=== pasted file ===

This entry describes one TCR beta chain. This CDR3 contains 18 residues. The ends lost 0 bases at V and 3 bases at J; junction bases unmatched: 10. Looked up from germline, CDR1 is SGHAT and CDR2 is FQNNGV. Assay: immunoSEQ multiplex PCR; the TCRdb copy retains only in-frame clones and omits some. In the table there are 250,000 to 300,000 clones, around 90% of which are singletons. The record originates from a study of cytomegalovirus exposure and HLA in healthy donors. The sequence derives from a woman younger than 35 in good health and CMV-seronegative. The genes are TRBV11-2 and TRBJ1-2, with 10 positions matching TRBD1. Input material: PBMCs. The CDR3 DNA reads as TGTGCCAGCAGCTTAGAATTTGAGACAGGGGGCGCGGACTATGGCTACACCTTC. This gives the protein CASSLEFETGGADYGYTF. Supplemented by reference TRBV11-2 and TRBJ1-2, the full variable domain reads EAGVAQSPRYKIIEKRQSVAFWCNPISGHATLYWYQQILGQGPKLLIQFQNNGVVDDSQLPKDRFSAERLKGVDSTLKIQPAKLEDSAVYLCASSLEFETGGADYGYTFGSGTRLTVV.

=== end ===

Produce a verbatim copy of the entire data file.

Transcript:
This entry describes one TCR beta chain. This CDR3 contains 18 residues. The ends lost 0 bases at V and 3 bases at J; junction bases unmatched: 10. Looked up from germline, CDR1 is SGHAT and CDR2 is FQNNGV. Assay: immunoSEQ multiplex PCR; the TCRdb copy retains only in-frame clones and omits some. In the table there are 250,000 to 300,000 clones, around 90% of which are singletons. The record originates from a study of cytomegalovirus exposure and HLA in healthy donors. The sequence derives from a woman younger than 35 in good health and CMV-seronegative. The genes are TRBV11-2 and TRBJ1-2, with 10 positions matching TRBD1. Input material: PBMCs. The CDR3 DNA reads as TGTGCCAGCAGCTTAGAATTTGAGACAGGGGGCGCGGACTATGGCTACACCTTC. This gives the protein CASSLEFETGGADYGYTF. Supplemented by reference TRBV11-2 and TRBJ1-2, the full variable domain reads EAGVAQSPRYKIIEKRQSVAFWCNPISGHATLYWYQQILGQGPKLLIQFQNNGVVDDSQLPKDRFSAERLKGVDSTLKIQPAKLEDSAVYLCASSLEFETGGADYGYTFGSGTRLTVV.